The last that I will share with readers of our trip to Lincolnshire is our visit to the village of Huttoft. I am not sure if any of my ancestors came from Huttoft, but we found an abundance of Stephenson graves here. One theory holds that Thomas Stephenson, the son of Henry Stephenson and Mary Richardson, moved here, married Mary Badger, and raised a large family. We are working to confirm this. If this is true, Frances Stephenson, described in the article below, would be his granddaughter.
Frances STEPHENSON, aged 21, singlewoman, was charged with stealing a bay mare the property of Edward LINDSAY, at Raithby, on the 10th June (1828). The novelty of this case excited considerable attention, which was not at all diminished by the appearance of the prisoner, who was neatly dressed, and rather of an interesting appearance, but the strange situation in which she was placed seemed to excite no terrors in her, she gazed around with a considerable portion of effrontery, although the eyes of every person in the court were fixed with earnest curiosity upon her. The evidence for the prosecution, which was of considerable length, but not requiring a detailed notice, went plainly to prove that shortly after the robbery, the female had the mare in her possession, and employed a person to dispose of it, under the pretence that her master, the prosecutor, was distressed in his circumstances, and that he had commissioned her to dispose of the mare. – The Counsel for the prisoner insinuated that the mare had been given to her by Mr LINDSAY for certain favours which had been allowed by her. The prosecutor, in reply to a severe cross-examination upon this point, steadfastly denied that any thing of the kind had occurred. In her defence, the prisoner admitted taking the mare from the prosecutor’s stable, but asserted that it was with his license, as he resorted to this mode of requiting her for the favours already alluded to, and in consequence of which she declared that she was at that time far advanced in pregnancy. – Guilty, sentence of death recorded.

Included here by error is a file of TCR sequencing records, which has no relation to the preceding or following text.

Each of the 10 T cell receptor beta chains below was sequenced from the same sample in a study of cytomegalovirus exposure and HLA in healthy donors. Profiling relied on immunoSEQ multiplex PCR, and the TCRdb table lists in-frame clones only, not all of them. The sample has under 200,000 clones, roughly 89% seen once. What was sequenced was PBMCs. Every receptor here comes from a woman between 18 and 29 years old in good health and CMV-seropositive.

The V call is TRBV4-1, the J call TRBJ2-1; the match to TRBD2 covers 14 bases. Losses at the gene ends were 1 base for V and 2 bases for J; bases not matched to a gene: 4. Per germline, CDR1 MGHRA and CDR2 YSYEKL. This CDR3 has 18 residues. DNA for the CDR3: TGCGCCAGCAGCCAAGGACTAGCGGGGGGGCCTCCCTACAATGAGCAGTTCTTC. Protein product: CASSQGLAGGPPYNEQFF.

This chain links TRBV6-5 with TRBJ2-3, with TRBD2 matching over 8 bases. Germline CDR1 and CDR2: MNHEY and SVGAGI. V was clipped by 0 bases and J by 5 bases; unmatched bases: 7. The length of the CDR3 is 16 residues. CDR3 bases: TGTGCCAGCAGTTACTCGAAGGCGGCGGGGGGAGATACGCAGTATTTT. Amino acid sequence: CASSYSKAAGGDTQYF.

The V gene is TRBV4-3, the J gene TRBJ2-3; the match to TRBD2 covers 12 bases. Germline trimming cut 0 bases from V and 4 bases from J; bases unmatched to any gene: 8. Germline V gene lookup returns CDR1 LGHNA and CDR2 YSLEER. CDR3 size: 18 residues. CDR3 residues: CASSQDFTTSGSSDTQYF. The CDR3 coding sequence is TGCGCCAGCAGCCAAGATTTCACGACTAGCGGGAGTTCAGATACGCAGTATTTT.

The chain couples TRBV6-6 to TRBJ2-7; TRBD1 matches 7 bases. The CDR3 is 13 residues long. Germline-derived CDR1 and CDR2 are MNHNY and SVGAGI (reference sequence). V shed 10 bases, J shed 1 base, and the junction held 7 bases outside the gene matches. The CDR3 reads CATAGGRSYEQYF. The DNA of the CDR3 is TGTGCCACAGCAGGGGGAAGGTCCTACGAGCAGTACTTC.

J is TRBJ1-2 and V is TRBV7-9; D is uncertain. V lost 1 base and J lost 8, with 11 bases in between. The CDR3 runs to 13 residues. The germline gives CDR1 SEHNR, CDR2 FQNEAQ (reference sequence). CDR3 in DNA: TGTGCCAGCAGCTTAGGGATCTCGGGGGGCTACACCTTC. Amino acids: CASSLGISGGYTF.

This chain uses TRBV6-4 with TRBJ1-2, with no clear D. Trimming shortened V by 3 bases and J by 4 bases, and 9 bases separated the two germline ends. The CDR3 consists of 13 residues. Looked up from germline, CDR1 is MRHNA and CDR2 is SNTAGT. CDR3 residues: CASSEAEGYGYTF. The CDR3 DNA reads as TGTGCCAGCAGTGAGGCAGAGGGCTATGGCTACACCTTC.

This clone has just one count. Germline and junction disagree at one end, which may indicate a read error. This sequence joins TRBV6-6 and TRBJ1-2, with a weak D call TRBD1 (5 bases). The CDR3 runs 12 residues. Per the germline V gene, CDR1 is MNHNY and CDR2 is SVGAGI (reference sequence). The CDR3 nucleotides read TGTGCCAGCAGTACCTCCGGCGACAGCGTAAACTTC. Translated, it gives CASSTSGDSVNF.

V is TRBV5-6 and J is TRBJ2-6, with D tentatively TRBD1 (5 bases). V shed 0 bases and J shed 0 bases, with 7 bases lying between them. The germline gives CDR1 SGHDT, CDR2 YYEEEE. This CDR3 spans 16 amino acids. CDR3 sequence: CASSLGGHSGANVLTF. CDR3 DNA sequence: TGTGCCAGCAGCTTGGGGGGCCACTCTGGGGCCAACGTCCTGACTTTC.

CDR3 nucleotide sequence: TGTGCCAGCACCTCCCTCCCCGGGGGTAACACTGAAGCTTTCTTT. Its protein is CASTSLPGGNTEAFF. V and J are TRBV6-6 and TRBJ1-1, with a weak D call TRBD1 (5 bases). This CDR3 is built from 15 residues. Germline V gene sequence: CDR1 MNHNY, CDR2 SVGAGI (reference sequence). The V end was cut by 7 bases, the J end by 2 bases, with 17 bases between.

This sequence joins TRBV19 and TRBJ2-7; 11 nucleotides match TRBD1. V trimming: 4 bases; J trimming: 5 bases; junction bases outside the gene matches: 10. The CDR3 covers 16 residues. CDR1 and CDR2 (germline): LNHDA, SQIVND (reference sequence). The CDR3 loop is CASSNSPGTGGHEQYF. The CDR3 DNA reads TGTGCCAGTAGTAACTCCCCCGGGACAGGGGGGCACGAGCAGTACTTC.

Frances was not executed, but was deported to Australia as a convict. There she married Henry Sherwood, another convict. According to our sources, being a convict deported to Australia conveyed considerable status, and a marriage of convicts was close to royalty. Pat Stephenson has made contact with her descendants in Australia and is gathering more information.
I have often heard that everyone has a horse thief in their background, so maybe Frances is ours. It seems that most of my ancestors were law-abiding citizens, and I haven’t discovered any other criminals — unless you look at them from the British point of view, and then some of my colonial ancestors were pretty despicable. I did have a cousin tried as a witch in early Massachusetts, but she was found innocent. Anyway, if Frances is confirmed to be related, she would be my 2nd cousin 4 times removed.